T. A. Gillespie Company Shell Loading Plant explosion
Residents of Morgan, NJ flee from the explosions to Perth Amboy
|Time||7:36 PM EDT|
|Date||October 4, 1918to October 6, 1918|
|Location||Sayreville, New Jersey|
|Also known as||Morgan Munitions Depot explosion|
|Cause||Worker error or (speculative) German sabotage|
|Participants||US Coast Guard, US Army|
|Outcome||Plant abandoned following Armistice|
|Property damage||Complete destruction of plant ($18 million in 1918); major damage to 300+ buildings in Sayreville, South Amboy, and Perth Amboy, NJ; broken windows for 25 miles around|
The T. A. Gillespie Company Shell Loading Plant explosion, sometimes called the Morgan Munitions Depot explosion, began at 7:36 p.m. on October 4, 1918 at a World War I ammunition plant operated by the T. A. Gillespie Company, in the Morgan area of Sayreville in Middlesex County, New Jersey. The initial explosion, generally believed to be accidental, triggered a fire and subsequent series of explosions that continued for three days. The facility, one of the largest in the world at the time, was destroyed along with more than 300 surrounding buildings, forcing the evacuation and reconstruction of Sayreville and neighboring South Amboy. Nearly a century later, explosive debris continues to surface regularly across a one-mile radius.
T. A. Gillespie
T. A. Gillespie Company, a subsidiary of the American Shell Company, was loading shells for overseas military action during World War I. After the war, the company was renamed Gillespie Motor Company in 1919, merged to form Gillespie-Eden Corporation in 1920, and disappeared sometime after 1923.
Damage to the plant was estimated to be US$18 million and the US Government paid US$300,000 in insurance to area residents, respectively equal to approximately $300 million and $5 million in 2012 dollars. According to a 1919 government report, the explosion destroyed enough ammunition to supply the Western Front for six months, estimated at 12 million pounds (6 kilotons) of high explosives. (The plant started production just three months earlier, and the war itself ended just one month after the explosion.) While hundreds of detonations were spread over three days, the totality of the event ranked as one of the largest man-made non-nuclear explosions in history. The strongest individual blasts, from exploding railcars of Gillespie ammunition, broke windows as far away as Manhattan and Asbury Park, more than 25 miles distant.
Government authorities declared martial law following the accident, forcing the evacuation of Sayreville, South Amboy, and Perth Amboy, whose combined populations totaled approximately 62,000. The death toll for the accident is unclear, since employment records were destroyed by the explosion and since ammunition workers were uninsurable; but it is assumed to be over 100 persons, with hundreds more injured. The unidentified remains of 14 to 18 workers were buried in a mass grave on Ernston Road in what is now Old Bridge Township. Evacuated and homeless persons were more susceptible to the severe influenza pandemic that struck a few weeks later, and the area's death toll from the outbreak was high.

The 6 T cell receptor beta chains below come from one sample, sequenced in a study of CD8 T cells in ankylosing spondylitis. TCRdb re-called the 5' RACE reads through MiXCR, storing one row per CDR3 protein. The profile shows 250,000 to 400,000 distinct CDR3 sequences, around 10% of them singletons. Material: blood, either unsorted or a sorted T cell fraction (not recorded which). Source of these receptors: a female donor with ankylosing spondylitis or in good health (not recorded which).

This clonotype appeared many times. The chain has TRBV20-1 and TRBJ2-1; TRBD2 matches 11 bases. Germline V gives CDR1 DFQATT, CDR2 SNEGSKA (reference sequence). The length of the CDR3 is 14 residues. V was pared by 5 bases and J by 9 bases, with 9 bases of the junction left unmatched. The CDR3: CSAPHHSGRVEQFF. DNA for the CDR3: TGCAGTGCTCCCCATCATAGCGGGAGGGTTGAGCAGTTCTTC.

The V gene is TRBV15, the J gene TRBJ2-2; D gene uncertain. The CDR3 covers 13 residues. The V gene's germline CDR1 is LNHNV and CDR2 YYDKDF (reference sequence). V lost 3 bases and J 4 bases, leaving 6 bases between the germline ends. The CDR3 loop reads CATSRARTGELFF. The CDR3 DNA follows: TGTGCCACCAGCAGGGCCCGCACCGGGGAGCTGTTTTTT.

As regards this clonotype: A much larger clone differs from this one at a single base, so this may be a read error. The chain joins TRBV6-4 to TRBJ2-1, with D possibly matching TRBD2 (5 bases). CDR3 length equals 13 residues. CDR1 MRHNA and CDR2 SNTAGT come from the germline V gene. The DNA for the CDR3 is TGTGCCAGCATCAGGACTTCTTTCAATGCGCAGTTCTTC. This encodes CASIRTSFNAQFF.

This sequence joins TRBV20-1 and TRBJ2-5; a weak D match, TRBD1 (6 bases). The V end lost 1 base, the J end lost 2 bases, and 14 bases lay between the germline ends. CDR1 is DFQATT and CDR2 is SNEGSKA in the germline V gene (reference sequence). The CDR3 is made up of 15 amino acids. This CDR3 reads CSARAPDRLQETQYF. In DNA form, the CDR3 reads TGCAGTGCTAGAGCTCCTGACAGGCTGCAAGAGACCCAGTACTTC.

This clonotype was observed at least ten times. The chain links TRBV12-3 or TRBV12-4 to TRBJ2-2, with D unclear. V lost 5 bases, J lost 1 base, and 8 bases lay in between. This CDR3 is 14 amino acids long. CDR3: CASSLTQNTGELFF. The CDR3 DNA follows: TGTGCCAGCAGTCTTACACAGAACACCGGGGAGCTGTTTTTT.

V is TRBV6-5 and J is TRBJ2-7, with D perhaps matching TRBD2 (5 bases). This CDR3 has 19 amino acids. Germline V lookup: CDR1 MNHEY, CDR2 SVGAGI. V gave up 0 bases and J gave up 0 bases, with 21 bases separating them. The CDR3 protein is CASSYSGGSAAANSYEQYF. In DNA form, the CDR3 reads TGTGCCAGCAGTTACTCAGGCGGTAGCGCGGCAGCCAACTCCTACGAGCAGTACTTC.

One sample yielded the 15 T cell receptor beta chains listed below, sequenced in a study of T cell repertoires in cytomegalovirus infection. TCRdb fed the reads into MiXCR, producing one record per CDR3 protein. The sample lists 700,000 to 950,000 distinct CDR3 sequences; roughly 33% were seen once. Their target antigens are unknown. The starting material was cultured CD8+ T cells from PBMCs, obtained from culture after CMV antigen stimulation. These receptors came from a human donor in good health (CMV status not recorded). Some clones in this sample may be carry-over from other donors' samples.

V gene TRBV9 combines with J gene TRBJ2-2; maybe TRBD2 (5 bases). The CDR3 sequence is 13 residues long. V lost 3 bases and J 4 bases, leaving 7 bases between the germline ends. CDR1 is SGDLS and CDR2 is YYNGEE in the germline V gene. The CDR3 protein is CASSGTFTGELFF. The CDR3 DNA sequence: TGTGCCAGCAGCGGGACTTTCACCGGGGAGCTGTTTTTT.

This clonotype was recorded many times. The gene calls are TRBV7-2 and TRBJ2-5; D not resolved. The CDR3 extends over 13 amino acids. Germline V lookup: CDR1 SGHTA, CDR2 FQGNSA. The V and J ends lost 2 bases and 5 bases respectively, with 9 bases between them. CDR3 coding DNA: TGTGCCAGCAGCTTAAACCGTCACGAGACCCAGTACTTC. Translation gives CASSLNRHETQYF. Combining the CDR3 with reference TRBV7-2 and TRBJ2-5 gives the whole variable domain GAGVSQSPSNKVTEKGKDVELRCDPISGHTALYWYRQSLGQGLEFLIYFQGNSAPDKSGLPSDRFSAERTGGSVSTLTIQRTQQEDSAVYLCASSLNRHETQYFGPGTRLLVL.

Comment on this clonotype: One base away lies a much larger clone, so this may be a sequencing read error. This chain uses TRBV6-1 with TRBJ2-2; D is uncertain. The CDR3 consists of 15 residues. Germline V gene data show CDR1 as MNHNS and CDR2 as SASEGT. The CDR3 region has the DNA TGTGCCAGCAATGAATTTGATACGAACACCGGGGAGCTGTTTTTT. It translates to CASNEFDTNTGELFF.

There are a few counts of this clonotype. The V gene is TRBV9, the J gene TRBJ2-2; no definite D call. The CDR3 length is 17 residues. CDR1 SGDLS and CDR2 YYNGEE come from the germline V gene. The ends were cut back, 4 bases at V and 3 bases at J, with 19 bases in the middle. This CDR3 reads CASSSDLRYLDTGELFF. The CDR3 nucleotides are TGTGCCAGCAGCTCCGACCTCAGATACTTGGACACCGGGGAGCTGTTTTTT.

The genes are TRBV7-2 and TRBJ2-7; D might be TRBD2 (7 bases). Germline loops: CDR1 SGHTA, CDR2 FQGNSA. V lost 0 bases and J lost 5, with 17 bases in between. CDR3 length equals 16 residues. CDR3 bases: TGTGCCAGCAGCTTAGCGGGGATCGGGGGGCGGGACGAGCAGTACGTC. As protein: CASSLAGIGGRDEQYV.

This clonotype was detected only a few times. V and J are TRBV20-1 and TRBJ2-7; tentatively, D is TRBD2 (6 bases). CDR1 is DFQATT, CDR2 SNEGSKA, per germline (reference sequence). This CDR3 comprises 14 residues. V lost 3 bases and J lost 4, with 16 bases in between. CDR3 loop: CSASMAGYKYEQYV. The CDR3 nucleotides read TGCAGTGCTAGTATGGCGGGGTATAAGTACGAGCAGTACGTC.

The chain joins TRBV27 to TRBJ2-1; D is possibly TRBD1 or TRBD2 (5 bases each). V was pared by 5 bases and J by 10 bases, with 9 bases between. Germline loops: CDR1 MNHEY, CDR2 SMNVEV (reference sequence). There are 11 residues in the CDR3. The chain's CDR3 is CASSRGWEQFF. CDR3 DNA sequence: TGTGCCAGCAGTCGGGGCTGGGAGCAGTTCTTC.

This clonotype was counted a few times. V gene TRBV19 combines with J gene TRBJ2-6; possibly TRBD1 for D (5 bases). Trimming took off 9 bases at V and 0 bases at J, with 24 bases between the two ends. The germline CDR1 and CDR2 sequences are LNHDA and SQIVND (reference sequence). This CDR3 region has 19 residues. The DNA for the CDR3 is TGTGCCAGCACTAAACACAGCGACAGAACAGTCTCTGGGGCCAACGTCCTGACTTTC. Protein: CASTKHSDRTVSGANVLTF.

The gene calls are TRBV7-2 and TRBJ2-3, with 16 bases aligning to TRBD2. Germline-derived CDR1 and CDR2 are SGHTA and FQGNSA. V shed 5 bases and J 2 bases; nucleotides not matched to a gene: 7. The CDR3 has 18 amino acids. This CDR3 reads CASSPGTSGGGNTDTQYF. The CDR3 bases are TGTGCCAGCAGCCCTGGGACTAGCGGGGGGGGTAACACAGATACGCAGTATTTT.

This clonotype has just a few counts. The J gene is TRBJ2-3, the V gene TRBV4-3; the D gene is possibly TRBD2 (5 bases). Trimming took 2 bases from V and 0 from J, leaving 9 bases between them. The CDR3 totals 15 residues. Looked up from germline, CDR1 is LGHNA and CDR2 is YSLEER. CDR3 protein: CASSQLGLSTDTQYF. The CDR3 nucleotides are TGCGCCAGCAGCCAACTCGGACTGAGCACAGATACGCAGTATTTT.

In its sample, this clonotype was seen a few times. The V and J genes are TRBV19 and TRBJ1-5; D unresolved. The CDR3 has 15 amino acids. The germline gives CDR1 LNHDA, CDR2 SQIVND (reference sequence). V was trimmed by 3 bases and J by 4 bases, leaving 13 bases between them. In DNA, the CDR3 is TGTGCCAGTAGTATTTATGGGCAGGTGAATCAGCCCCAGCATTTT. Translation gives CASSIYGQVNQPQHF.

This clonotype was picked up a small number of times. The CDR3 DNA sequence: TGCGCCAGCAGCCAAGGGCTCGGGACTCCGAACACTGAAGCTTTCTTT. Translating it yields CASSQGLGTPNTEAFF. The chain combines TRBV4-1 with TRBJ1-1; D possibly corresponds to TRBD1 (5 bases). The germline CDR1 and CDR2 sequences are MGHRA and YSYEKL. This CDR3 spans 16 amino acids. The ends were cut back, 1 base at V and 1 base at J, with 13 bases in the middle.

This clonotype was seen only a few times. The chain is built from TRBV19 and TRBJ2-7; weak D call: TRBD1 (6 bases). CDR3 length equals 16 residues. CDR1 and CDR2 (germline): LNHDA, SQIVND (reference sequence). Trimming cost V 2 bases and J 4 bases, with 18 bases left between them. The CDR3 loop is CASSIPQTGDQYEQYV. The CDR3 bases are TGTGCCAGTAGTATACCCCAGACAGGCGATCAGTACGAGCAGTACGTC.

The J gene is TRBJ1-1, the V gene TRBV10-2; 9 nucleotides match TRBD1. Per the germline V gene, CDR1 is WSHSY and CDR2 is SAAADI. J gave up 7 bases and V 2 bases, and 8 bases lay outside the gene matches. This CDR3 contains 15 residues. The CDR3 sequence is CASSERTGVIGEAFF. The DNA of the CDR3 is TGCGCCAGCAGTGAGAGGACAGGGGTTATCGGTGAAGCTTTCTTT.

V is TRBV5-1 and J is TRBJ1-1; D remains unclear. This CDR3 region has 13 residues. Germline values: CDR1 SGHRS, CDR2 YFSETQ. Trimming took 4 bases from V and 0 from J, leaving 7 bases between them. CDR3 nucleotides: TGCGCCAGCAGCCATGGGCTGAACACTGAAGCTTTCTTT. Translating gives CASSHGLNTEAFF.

Coast Guard involvement
Among many others involved in rescue operations were a number of United States Coast Guardsmen stationed across the Raritan River in Perth Amboy. Twelve received Navy Crosses for their heroic actions in the aftermath of the explosion, and two died in the effort. The award citations indicate that during the conflagration, they risked death when they relocated a train loaded with TNT that was threatened by the fire. One Navy Cross recipient was Joseph Stika, who later became a Vice Admiral.
The explosions scattered thousands of shells and components over a wide area, more than a mile in radius. As late as 2007, unexploded ordnance from the facility was still being found in the surrounding area. On June 7, 2007, ordnance was found at Samsel Upper Elementary School while workers were grading an area for a playground. Explosive Ordnance Disposal experts from the US Army were called in to remove the material. Previously, in 1994 and again in 1997, the discovery of shells near Sayreville's Dwight D. Eisenhower Elementary School spurred cleanup operations by the United States Army Corps of Engineers, which collected and disposed of a combined total of 5,080 pieces of ordnance.
- "For 3 days, the ground shook in South Amboy". The Star-Ledger. October 4, 1998.
- "Old military explosive unearthed in schoolyard". The Suburban. July 6, 2007.
We find these things a couple of times a year in town.
- "Gillespie Motor Co. – History". VintageMachinery.org.
- "Great Munition Plant Blown Up; 100 May Be Dead". The New York Times. October 5, 1918.
- "Day of Explosions and Fire Finishes Shell Plant Ruin". The New York Times. October 6, 1918.
- Unofficial Arlington Cemetery page. Frederick J. Birkett III.
- "Morgan Munitions Blast Remembered 80 Years Later". Home News Tribune. October 4, 1998.
- "Explosions devastated Morgan 90 years ago". The Suburban. October 16, 2008.
- "Recipients Of The Navy Cross – The Gillespie Plant Explosion". HomeOfHeroes.com. Retrieved December 13, 2014.
- "75-year-old ordnance cleared from schoolyard". American City and Country. March 1, 1995.
- Yusko, Frank (1994). The Morgan Explosion of 1918. Milltown, NJ: Visionary Video Studios.
- Gabrielan, Randall (2012). Explosion at Morgan: The World War I Middlesex Munitions Disaster. Charleston, SC: The History Press. ISBN 978-1-60949-517-6.
- "Sayreville War Memorial High School". Retrieved October 13, 2014.
- Archival photos of victims and damaged locations (subscription required)
- Rediscovering the Ruins of a Catastrophic WWI Explosion Everyone Forgot
- Ernst Memorial Cemetery, location of the tomb of the unknown dead